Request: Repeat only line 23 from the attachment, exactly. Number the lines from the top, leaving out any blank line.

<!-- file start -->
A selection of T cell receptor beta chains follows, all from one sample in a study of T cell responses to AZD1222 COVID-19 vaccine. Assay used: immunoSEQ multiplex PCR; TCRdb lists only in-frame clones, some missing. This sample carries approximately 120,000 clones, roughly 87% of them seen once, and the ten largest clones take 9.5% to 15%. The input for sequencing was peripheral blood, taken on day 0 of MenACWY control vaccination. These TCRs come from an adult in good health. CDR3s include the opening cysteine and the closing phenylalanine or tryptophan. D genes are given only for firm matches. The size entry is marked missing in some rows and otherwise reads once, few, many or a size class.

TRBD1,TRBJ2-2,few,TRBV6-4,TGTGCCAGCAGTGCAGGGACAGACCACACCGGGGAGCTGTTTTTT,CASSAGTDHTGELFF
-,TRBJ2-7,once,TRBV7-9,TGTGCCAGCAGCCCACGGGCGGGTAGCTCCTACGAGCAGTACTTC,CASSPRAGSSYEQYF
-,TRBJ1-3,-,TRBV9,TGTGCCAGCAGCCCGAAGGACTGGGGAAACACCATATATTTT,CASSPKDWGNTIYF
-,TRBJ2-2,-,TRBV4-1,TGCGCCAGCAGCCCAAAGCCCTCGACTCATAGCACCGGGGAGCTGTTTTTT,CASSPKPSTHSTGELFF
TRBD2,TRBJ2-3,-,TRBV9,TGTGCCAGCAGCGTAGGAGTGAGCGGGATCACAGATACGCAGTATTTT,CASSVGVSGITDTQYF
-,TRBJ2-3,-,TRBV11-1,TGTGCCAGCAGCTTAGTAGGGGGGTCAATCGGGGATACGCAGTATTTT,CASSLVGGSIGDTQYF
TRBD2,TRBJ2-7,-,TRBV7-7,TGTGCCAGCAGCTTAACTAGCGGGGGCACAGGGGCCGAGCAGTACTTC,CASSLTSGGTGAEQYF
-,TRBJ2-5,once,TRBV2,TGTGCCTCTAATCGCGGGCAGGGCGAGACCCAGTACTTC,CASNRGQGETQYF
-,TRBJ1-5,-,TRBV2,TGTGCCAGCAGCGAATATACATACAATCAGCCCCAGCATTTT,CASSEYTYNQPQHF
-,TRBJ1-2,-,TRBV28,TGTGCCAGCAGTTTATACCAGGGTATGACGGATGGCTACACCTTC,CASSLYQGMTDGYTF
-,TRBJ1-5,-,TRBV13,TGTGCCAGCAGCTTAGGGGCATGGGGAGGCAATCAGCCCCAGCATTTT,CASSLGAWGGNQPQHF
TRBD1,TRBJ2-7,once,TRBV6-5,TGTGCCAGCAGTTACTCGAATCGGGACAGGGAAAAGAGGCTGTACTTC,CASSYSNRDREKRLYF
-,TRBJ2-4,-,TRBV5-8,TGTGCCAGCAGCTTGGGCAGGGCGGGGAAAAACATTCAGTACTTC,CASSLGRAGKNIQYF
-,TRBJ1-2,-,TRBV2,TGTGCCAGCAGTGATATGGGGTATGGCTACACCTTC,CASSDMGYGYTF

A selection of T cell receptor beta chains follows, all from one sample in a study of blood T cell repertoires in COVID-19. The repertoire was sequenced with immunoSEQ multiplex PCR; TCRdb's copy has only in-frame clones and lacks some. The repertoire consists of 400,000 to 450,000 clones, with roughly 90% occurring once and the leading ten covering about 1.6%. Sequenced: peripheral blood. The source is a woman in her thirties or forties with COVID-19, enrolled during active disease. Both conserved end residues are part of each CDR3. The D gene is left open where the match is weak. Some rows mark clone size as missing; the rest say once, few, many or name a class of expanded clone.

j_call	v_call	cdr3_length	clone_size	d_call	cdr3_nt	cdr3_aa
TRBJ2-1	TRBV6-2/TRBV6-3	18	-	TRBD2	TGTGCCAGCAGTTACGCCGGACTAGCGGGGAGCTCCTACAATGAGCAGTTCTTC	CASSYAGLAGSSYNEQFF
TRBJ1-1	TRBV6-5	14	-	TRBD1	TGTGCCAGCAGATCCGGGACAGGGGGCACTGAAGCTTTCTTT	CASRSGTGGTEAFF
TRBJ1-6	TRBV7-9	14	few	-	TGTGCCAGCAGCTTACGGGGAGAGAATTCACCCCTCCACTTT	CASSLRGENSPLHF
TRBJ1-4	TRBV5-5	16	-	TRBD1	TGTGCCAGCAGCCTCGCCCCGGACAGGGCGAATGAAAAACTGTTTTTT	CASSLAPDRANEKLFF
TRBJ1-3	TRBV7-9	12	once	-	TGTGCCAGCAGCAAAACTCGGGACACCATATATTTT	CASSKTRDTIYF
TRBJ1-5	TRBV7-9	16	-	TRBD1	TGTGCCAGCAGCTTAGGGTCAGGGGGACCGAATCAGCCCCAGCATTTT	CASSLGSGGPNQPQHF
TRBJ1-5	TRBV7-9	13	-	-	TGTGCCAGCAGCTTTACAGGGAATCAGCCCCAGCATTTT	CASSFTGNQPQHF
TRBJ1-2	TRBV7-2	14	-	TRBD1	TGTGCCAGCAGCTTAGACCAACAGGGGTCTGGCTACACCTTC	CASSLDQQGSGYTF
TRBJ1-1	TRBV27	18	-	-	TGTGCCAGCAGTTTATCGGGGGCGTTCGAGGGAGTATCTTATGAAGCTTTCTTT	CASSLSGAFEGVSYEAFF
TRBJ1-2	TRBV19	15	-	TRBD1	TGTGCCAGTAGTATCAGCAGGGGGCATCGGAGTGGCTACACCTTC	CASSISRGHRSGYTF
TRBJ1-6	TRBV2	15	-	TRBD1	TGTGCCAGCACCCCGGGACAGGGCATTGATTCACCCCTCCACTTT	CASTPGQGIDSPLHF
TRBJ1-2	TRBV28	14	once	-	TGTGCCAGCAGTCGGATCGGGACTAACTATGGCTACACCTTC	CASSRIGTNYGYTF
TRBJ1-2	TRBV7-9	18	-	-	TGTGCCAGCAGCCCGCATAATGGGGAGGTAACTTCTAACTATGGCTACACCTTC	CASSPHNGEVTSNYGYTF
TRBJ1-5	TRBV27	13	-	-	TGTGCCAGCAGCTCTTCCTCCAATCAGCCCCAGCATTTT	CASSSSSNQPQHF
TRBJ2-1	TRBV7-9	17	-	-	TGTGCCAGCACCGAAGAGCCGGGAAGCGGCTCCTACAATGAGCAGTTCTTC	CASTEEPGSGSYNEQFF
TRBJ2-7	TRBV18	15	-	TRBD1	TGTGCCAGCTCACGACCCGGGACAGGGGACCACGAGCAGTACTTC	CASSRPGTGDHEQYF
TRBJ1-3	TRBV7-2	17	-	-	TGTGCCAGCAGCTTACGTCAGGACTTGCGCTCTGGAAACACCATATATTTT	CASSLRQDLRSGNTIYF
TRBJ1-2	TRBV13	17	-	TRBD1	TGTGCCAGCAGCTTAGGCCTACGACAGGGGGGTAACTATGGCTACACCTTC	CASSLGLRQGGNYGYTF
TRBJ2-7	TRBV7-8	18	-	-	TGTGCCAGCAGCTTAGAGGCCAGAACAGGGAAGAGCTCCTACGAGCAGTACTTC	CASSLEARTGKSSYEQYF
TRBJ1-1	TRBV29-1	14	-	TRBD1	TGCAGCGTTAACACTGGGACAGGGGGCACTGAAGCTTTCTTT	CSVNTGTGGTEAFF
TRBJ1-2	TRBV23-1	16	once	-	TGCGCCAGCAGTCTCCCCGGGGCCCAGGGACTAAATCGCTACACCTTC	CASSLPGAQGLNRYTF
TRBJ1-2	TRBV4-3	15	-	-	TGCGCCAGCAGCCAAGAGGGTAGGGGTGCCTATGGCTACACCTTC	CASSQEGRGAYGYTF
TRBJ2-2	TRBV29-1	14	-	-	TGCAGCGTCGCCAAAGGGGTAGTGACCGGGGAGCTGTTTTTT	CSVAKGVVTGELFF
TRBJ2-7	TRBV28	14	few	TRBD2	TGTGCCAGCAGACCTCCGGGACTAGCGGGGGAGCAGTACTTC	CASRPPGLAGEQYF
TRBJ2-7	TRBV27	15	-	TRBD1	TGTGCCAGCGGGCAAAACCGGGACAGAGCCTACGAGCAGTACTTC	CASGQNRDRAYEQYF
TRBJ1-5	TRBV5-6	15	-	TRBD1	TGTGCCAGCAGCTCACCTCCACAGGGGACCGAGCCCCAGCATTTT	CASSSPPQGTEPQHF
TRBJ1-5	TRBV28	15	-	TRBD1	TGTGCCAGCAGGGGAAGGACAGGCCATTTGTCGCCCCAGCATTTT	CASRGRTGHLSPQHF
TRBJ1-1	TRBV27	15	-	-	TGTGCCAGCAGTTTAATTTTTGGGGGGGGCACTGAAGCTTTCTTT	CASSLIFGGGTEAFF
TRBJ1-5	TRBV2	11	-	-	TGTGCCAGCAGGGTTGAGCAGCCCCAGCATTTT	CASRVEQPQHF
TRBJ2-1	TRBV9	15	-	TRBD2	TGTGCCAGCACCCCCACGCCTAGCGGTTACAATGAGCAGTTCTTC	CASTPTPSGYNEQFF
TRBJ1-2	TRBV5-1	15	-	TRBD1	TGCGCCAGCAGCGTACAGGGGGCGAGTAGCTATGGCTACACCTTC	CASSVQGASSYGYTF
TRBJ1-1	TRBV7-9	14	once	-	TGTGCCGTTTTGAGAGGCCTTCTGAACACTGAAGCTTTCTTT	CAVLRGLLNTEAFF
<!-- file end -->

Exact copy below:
TRBJ1-5	TRBV7-9	16	-	TRBD1	TGTGCCAGCAGCTTAGGGTCAGGGGGACCGAATCAGCCCCAGCATTTT	CASSLGSGGPNQPQHF